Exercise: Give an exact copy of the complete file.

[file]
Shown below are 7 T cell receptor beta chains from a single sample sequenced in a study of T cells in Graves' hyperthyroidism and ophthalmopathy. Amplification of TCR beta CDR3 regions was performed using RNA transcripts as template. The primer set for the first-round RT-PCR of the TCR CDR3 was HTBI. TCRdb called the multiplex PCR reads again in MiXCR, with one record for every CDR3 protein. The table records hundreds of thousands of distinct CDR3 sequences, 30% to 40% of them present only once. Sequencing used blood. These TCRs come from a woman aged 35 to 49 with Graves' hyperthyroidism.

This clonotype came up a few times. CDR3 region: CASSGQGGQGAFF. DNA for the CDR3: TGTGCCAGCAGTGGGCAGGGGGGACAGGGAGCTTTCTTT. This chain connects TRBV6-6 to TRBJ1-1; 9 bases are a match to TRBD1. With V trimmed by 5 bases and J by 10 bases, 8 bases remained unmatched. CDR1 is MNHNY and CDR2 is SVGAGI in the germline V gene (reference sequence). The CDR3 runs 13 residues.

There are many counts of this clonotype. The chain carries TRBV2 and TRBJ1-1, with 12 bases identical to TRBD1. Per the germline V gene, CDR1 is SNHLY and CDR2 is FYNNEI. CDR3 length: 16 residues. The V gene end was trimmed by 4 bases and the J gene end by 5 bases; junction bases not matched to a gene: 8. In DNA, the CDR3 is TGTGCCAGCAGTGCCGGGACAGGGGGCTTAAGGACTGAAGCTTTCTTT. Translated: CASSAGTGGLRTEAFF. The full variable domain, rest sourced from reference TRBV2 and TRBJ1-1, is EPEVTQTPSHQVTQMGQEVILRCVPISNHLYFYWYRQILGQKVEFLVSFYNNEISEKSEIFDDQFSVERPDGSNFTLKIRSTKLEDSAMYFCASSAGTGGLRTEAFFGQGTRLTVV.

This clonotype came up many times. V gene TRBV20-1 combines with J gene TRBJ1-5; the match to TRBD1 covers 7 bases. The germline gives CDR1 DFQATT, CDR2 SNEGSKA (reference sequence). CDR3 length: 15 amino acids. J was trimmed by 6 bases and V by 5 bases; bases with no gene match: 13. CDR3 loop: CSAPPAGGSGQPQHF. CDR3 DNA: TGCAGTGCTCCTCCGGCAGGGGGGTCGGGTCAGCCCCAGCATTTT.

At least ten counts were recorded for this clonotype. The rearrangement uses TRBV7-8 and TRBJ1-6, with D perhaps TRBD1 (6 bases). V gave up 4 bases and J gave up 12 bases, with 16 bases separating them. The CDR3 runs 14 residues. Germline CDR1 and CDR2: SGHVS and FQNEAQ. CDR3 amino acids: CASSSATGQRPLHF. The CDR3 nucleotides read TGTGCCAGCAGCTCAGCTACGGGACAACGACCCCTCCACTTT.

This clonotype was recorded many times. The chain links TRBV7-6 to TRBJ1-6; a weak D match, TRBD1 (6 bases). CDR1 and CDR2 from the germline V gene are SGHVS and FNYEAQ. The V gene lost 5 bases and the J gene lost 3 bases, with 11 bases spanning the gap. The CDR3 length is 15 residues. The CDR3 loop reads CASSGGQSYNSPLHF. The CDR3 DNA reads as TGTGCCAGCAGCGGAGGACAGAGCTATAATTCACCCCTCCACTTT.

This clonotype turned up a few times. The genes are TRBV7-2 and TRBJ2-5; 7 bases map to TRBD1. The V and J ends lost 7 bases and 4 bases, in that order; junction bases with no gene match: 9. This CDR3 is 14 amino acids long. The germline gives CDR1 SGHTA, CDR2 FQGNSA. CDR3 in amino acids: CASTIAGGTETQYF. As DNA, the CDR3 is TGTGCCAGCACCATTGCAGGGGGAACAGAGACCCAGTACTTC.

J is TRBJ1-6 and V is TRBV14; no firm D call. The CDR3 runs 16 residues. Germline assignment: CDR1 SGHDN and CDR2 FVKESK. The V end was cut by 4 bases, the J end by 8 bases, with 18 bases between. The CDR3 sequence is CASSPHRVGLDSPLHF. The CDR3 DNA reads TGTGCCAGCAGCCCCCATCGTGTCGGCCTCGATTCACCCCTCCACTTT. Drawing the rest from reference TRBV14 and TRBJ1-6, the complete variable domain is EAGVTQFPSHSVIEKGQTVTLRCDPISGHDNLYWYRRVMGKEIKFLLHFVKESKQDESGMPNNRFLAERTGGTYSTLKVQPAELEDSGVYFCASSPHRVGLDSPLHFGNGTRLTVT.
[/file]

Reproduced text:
Shown below are 7 T cell receptor beta chains from a single sample sequenced in a study of T cells in Graves' hyperthyroidism and ophthalmopathy. Amplification of TCR beta CDR3 regions was performed using RNA transcripts as template. The primer set for the first-round RT-PCR of the TCR CDR3 was HTBI. TCRdb called the multiplex PCR reads again in MiXCR, with one record for every CDR3 protein. The table records hundreds of thousands of distinct CDR3 sequences, 30% to 40% of them present only once. Sequencing used blood. These TCRs come from a woman aged 35 to 49 with Graves' hyperthyroidism.

This clonotype came up a few times. CDR3 region: CASSGQGGQGAFF. DNA for the CDR3: TGTGCCAGCAGTGGGCAGGGGGGACAGGGAGCTTTCTTT. This chain connects TRBV6-6 to TRBJ1-1; 9 bases are a match to TRBD1. With V trimmed by 5 bases and J by 10 bases, 8 bases remained unmatched. CDR1 is MNHNY and CDR2 is SVGAGI in the germline V gene (reference sequence). The CDR3 runs 13 residues.

There are many counts of this clonotype. The chain carries TRBV2 and TRBJ1-1, with 12 bases identical to TRBD1. Per the germline V gene, CDR1 is SNHLY and CDR2 is FYNNEI. CDR3 length: 16 residues. The V gene end was trimmed by 4 bases and the J gene end by 5 bases; junction bases not matched to a gene: 8. In DNA, the CDR3 is TGTGCCAGCAGTGCCGGGACAGGGGGCTTAAGGACTGAAGCTTTCTTT. Translated: CASSAGTGGLRTEAFF. The full variable domain, rest sourced from reference TRBV2 and TRBJ1-1, is EPEVTQTPSHQVTQMGQEVILRCVPISNHLYFYWYRQILGQKVEFLVSFYNNEISEKSEIFDDQFSVERPDGSNFTLKIRSTKLEDSAMYFCASSAGTGGLRTEAFFGQGTRLTVV.

This clonotype came up many times. V gene TRBV20-1 combines with J gene TRBJ1-5; the match to TRBD1 covers 7 bases. The germline gives CDR1 DFQATT, CDR2 SNEGSKA (reference sequence). CDR3 length: 15 amino acids. J was trimmed by 6 bases and V by 5 bases; bases with no gene match: 13. CDR3 loop: CSAPPAGGSGQPQHF. CDR3 DNA: TGCAGTGCTCCTCCGGCAGGGGGGTCGGGTCAGCCCCAGCATTTT.

At least ten counts were recorded for this clonotype. The rearrangement uses TRBV7-8 and TRBJ1-6, with D perhaps TRBD1 (6 bases). V gave up 4 bases and J gave up 12 bases, with 16 bases separating them. The CDR3 runs 14 residues. Germline CDR1 and CDR2: SGHVS and FQNEAQ. CDR3 amino acids: CASSSATGQRPLHF. The CDR3 nucleotides read TGTGCCAGCAGCTCAGCTACGGGACAACGACCCCTCCACTTT.

This clonotype was recorded many times. The chain links TRBV7-6 to TRBJ1-6; a weak D match, TRBD1 (6 bases). CDR1 and CDR2 from the germline V gene are SGHVS and FNYEAQ. The V gene lost 5 bases and the J gene lost 3 bases, with 11 bases spanning the gap. The CDR3 length is 15 residues. The CDR3 loop reads CASSGGQSYNSPLHF. The CDR3 DNA reads as TGTGCCAGCAGCGGAGGACAGAGCTATAATTCACCCCTCCACTTT.

This clonotype turned up a few times. The genes are TRBV7-2 and TRBJ2-5; 7 bases map to TRBD1. The V and J ends lost 7 bases and 4 bases, in that order; junction bases with no gene match: 9. This CDR3 is 14 amino acids long. The germline gives CDR1 SGHTA, CDR2 FQGNSA. CDR3 in amino acids: CASTIAGGTETQYF. As DNA, the CDR3 is TGTGCCAGCACCATTGCAGGGGGAACAGAGACCCAGTACTTC.

J is TRBJ1-6 and V is TRBV14; no firm D call. The CDR3 runs 16 residues. Germline assignment: CDR1 SGHDN and CDR2 FVKESK. The V end was cut by 4 bases, the J end by 8 bases, with 18 bases between. The CDR3 sequence is CASSPHRVGLDSPLHF. The CDR3 DNA reads TGTGCCAGCAGCCCCCATCGTGTCGGCCTCGATTCACCCCTCCACTTT. Drawing the rest from reference TRBV14 and TRBJ1-6, the complete variable domain is EAGVTQFPSHSVIEKGQTVTLRCDPISGHDNLYWYRRVMGKEIKFLLHFVKESKQDESGMPNNRFLAERTGGTYSTLKVQPAELEDSGVYFCASSPHRVGLDSPLHFGNGTRLTVT.